It’s not quite a bit heavier than any of them and it’s perfectly balanced on a full-frame body.

            • Tooki

              Canon’s 24-70 f/2.8 II is only 1.77 lb. Even the older version is only 2.1 lb. I assume you were looking at the total package weight.

              And the size is probably an even bigger issue than the weight. It’s as close to a 70-200 as it is to some of the other 24-70s.

            • Lou Rivera

              Seems to be an issue for you. Stick with the 24-120. Or a DX camera system. Why make it an issue for everyone else? I’m sorry you can’t justify the extra size for insane image quality. Most professional photographers can.

            • Tooki

              >Seems to be an issue for you. Stick with the 24-120. Or a DX camera system.

              If size, weight, and price are no object, why are you shooting Nikon? Why not go medium format? If they aren’t an issue, why are a growing number of pros switching to mirrorless systems? I don’t have a problem with carrying bulky, heavy gear. What I have a problem with is that it keeps getting bulkier and heavier for marginal gains. The difference in size between the Canon 24-70 II and the Nikon 24-70 VR is enough to make the difference between being able to carry a fast 50 or a teleconverter. And Nikon managed to make the 70-200 FL ED sharper while simultaneously making it slightly lighter and smaller AND fixing the the focus shift problem AND keeping the 77mm filter size. I had similar expectations of the 24-70–especially when the G version was already noticeably larger than the competition.

              > Why make it an issue for everyone else?

              Nobody forced you to respond to my comment. I’m not “making it an issue” for you anymore than you are for me.

            • Lou Rivera

              Medium format? Where did I say price wasn’t an issue? Mirrorless? No way. I don’t like hand cramps and lack of glass. I’ll keep my perfectly weight balanced D850 and 24-70. Especially for the image quality

            • Tooki

              Oh sorry, I thought we were making nearly baseless assumptions about which gear would be best for each other.

            • Lou Rivera

              Actually, you were the one doing that. Telling the world why they shouldn’t use a Nikon 24-70. I was explaining why we use it.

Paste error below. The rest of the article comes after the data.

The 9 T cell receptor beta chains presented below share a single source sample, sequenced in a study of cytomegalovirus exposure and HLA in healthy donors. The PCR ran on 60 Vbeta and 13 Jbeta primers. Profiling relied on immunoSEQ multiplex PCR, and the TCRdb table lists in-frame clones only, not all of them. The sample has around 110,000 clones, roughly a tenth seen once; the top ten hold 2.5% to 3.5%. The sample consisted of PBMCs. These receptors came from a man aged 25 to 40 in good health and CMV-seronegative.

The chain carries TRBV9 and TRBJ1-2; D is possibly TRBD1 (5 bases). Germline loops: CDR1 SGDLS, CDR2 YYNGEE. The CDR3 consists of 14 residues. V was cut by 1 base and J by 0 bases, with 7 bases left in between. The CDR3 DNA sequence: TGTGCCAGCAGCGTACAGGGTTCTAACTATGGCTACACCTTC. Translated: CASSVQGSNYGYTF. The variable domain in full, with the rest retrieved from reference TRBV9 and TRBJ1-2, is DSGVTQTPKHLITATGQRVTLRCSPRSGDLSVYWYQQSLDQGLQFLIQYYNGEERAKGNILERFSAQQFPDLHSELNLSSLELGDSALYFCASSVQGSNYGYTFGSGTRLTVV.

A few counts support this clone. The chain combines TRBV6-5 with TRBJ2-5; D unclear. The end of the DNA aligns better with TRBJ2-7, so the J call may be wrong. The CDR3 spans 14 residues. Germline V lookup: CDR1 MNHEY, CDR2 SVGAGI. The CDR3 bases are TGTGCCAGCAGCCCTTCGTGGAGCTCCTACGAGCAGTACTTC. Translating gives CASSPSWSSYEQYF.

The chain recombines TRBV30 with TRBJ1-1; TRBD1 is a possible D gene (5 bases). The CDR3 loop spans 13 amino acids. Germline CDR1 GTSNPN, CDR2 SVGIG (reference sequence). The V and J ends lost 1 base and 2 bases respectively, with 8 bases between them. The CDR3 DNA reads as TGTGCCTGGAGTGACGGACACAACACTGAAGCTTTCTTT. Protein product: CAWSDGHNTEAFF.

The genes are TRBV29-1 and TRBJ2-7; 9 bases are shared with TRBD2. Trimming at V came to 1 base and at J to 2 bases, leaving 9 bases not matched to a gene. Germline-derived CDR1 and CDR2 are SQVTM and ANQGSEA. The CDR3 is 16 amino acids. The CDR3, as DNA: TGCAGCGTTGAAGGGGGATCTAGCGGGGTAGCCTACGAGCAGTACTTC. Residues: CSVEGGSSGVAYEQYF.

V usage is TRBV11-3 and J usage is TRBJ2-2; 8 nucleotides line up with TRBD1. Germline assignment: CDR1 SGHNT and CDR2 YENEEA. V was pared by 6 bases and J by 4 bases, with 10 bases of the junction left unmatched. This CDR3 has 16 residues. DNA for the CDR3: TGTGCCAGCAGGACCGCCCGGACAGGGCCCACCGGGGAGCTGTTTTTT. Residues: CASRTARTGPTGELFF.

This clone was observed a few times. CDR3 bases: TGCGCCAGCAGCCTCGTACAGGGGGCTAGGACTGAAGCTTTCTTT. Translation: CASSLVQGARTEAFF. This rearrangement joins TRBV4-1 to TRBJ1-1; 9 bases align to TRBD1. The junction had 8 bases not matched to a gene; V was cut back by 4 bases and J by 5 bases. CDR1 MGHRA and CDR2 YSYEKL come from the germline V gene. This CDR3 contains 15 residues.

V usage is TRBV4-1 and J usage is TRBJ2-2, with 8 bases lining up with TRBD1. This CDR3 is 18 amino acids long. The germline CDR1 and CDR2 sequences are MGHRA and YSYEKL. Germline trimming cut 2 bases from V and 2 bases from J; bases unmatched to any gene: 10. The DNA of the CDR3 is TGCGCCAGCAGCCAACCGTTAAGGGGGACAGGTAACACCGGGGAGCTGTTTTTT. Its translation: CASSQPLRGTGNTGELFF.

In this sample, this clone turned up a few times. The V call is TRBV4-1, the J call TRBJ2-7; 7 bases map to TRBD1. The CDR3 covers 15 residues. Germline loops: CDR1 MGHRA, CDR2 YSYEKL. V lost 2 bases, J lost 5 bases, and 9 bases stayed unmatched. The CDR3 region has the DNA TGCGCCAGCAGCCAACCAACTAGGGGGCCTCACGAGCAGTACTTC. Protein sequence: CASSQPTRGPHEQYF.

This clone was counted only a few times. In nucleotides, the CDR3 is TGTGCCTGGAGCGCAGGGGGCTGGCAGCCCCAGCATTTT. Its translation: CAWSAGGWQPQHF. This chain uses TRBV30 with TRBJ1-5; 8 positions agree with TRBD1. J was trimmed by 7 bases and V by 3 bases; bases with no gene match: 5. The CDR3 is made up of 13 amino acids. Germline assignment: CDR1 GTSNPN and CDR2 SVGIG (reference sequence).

• Tooki

              Show me where I said people shouldn’t use a 24-70. Show me. I’m waiting.

              I own and regularly use the 24-70 f/2.8 G FFS, as well as the 14-24 and 70-200. All I said was that the size of the new 24-70 is actually ridiculous—which it is next all competition including its previous version—and that I hope the 14-24s successor doesn’t receive a similar size increase.

            • Lou Rivera

              And all I’m saying is even after adding VR, the size isn’t ridiculous.

            • Chris

              The New Canon is 82mm as well and has no VR/IS

      • don’t do it. Tamron is closer to 16mm in reality (so Nikon is noticeably wider) + it’s actually heavier than 14-24 and feels way more fat/beefy (to me doesn’t feel as good in hand as the Nikon).

        I had 14-24 – got rid of it, got 15-30 (sold it after a year for what I bought it for and went back to a used 14-24).

        • Tooki

          I’ve already decided not to for those reasons and because the 14-24 is otherwise so good. It’s just that the flair on the 14-24 can be so obnoxious in some situations and I’d really like a lens that handles it better (hoping Nikon’s next version does).

  • Nyarlathotep

    Interesting, Sigma keeps nipping at Nikon’s heels. The real questions are, how good and how much. If they can nestle in below Nikon’s current offering and meet or beat its performance, that would be quite intriguing. Tough order, I know. The 14-24 is still a very good lens, especially given it’s age. It has really held that banner for a long time.

  • Amir

    I don’t know others,but I am quite happy with older nikon 24-70G with my D850 for wedding,concert,and the like.Unlike crappy counterparts like new Sigma art or Tamron G2 of 24-70,it is still strong.Of course,if you wanna shoot landscape rather portrait with 24-70,newer E version is there to go with.70-200 has quite different story and if you shoot with FX bodies,newer E version is your almost only choice.Nikon 14-24G is still strong,even on D850,if you know how to get it right while shooting.

  • Mike

    Shut. The. Front. Door. This should be cool. Quite remarkable though that after 11 years, the Nikon 14-24 is still king of the heap. 12 mp era and all. What Nikon really needs more than a 14-24 refresh is a 17-35 2.8 refresh.